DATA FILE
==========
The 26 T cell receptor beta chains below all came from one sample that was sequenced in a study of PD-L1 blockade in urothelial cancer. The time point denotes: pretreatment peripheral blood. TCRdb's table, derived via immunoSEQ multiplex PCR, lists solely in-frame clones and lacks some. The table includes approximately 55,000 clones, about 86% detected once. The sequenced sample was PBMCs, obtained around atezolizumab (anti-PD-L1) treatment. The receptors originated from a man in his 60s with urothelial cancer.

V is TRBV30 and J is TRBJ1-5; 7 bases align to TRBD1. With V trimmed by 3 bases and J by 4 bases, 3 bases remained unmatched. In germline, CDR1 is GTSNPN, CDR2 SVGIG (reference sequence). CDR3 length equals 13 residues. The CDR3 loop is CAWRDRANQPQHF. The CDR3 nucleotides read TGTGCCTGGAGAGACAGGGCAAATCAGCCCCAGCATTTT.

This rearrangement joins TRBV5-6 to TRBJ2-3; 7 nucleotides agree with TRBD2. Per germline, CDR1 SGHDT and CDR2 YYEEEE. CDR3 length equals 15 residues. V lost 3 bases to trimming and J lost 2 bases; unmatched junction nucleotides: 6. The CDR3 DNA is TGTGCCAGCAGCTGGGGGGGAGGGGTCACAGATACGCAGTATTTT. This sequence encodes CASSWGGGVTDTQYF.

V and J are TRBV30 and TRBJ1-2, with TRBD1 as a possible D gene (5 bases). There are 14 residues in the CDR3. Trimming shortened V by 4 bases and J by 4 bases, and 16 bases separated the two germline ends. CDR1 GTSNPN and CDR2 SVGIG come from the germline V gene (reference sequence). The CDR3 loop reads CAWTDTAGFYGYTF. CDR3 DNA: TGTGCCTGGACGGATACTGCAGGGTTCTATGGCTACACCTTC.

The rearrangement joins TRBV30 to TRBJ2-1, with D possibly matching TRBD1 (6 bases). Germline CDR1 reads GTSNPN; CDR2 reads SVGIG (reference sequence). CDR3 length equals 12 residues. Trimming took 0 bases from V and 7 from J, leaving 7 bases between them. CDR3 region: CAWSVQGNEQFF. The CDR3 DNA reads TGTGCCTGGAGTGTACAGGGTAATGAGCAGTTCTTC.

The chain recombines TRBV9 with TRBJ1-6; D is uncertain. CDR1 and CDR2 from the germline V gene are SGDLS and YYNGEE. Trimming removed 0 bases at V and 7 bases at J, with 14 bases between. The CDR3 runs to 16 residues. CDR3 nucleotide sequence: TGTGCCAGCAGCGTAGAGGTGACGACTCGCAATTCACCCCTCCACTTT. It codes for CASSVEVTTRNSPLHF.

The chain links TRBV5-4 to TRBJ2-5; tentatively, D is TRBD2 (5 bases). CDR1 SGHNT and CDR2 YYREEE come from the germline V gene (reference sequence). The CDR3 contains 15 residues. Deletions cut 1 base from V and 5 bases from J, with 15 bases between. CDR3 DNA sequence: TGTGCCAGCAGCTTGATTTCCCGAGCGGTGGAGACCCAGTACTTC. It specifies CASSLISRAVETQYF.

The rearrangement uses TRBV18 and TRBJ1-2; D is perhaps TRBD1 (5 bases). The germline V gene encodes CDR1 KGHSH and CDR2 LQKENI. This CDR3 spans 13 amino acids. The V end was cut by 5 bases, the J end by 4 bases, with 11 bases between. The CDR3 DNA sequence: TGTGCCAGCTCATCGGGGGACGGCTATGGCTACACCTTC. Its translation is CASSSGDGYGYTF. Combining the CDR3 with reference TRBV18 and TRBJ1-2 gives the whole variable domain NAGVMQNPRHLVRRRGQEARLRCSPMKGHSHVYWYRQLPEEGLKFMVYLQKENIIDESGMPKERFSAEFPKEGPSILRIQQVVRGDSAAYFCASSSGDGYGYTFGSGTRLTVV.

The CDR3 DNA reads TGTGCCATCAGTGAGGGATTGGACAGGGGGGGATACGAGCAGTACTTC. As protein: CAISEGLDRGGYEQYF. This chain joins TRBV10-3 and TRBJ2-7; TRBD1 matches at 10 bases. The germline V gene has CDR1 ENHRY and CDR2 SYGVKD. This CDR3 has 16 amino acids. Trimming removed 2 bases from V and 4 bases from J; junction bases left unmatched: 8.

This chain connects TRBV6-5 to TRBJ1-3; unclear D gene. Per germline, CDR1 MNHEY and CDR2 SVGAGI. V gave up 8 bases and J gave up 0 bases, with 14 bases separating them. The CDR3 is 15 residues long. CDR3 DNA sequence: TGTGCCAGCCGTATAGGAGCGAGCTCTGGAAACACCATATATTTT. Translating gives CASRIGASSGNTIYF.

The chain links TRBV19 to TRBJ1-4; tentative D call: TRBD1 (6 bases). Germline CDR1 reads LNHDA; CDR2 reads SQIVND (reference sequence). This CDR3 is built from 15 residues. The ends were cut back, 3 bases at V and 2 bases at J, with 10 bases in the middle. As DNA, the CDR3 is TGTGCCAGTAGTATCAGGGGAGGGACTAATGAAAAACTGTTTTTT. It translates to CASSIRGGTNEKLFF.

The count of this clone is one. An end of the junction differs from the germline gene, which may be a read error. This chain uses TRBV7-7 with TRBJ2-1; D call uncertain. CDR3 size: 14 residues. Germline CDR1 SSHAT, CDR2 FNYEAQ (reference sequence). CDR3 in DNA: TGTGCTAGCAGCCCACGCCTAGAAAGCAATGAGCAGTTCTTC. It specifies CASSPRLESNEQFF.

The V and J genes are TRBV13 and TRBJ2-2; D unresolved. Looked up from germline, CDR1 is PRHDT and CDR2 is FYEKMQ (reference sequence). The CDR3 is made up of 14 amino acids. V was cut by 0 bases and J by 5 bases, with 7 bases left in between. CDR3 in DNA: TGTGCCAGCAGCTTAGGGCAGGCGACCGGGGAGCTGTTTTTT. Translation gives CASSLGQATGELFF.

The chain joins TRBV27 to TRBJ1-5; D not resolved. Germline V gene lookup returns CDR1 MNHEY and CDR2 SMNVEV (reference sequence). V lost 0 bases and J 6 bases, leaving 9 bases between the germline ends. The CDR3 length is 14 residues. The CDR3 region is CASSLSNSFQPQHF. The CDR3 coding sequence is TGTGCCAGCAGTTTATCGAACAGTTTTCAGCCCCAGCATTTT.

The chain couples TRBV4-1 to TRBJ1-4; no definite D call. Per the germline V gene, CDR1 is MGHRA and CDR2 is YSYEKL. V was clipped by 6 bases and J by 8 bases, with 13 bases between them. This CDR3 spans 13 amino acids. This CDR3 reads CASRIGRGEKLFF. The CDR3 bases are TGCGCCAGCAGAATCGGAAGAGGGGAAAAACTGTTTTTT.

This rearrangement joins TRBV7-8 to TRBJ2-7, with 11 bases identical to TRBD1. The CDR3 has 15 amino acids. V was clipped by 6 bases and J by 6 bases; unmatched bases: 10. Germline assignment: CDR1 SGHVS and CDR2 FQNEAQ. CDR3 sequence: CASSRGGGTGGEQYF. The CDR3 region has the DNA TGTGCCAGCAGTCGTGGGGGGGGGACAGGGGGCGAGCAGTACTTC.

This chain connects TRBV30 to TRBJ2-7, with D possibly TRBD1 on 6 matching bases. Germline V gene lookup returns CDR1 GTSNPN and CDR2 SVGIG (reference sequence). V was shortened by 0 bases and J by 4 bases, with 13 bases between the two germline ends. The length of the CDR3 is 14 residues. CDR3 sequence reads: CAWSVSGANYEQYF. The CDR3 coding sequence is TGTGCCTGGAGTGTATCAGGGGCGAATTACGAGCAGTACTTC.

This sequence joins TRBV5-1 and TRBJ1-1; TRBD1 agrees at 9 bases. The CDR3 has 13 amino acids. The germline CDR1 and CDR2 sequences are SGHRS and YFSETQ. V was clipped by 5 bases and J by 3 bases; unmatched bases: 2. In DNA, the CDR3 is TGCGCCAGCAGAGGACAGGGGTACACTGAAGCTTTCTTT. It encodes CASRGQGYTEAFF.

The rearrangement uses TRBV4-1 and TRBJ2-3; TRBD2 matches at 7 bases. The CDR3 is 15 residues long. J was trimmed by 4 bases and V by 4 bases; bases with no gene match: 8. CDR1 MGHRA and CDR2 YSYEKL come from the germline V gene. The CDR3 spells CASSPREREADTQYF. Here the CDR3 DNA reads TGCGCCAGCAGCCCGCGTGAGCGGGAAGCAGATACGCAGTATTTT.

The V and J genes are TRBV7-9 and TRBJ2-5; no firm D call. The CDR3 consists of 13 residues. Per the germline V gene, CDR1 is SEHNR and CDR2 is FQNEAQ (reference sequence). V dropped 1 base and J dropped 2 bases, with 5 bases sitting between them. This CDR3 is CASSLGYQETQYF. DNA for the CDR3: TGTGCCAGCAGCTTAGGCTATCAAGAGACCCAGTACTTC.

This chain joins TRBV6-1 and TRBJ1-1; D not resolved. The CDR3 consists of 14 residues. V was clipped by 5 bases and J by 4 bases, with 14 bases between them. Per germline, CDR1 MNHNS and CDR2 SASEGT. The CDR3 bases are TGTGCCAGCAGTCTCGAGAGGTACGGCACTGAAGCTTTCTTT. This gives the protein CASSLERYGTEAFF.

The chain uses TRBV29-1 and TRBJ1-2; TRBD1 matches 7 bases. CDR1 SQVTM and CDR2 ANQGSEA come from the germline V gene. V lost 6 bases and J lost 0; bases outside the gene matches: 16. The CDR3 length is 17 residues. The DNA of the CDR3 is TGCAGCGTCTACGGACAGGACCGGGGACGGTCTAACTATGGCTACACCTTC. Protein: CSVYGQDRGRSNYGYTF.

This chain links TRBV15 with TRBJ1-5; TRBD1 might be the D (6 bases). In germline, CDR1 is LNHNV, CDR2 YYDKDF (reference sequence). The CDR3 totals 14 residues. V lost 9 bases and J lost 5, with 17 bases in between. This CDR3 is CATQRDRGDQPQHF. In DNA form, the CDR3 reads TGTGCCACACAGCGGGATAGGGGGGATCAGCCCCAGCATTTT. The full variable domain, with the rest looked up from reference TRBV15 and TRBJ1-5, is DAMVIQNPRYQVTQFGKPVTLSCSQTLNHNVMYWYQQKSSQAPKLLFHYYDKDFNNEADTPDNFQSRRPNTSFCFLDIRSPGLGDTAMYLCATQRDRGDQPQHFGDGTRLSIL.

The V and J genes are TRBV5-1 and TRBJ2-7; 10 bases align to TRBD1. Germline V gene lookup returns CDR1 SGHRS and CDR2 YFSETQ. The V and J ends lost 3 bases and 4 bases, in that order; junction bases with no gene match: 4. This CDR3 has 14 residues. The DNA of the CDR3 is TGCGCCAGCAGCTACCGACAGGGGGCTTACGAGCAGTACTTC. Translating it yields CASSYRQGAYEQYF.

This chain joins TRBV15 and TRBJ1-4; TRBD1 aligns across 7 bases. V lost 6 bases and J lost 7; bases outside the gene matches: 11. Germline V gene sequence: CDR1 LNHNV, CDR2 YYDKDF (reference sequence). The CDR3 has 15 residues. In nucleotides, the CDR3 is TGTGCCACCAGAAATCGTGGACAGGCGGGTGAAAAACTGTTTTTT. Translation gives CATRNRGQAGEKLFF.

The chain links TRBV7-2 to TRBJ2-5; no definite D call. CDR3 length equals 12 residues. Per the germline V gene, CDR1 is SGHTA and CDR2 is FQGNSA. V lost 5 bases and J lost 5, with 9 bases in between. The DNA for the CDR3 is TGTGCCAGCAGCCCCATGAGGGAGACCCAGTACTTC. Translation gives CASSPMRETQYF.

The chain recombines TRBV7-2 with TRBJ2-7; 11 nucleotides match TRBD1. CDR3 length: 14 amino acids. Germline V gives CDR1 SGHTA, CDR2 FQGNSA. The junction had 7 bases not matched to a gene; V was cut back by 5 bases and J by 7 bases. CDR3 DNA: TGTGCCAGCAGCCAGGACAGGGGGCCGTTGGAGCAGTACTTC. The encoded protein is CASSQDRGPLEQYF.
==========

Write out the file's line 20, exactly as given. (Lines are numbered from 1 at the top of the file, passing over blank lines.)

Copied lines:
The V and J genes are TRBV7-9 and TRBJ2-5; no firm D call. The CDR3 consists of 13 residues. Per the germline V gene, CDR1 is SEHNR and CDR2 is FQNEAQ (reference sequence). V dropped 1 base and J dropped 2 bases, with 5 bases sitting between them. This CDR3 is CASSLGYQETQYF. DNA for the CDR3: TGTGCCAGCAGCTTAGGCTATCAAGAGACCCAGTACTTC.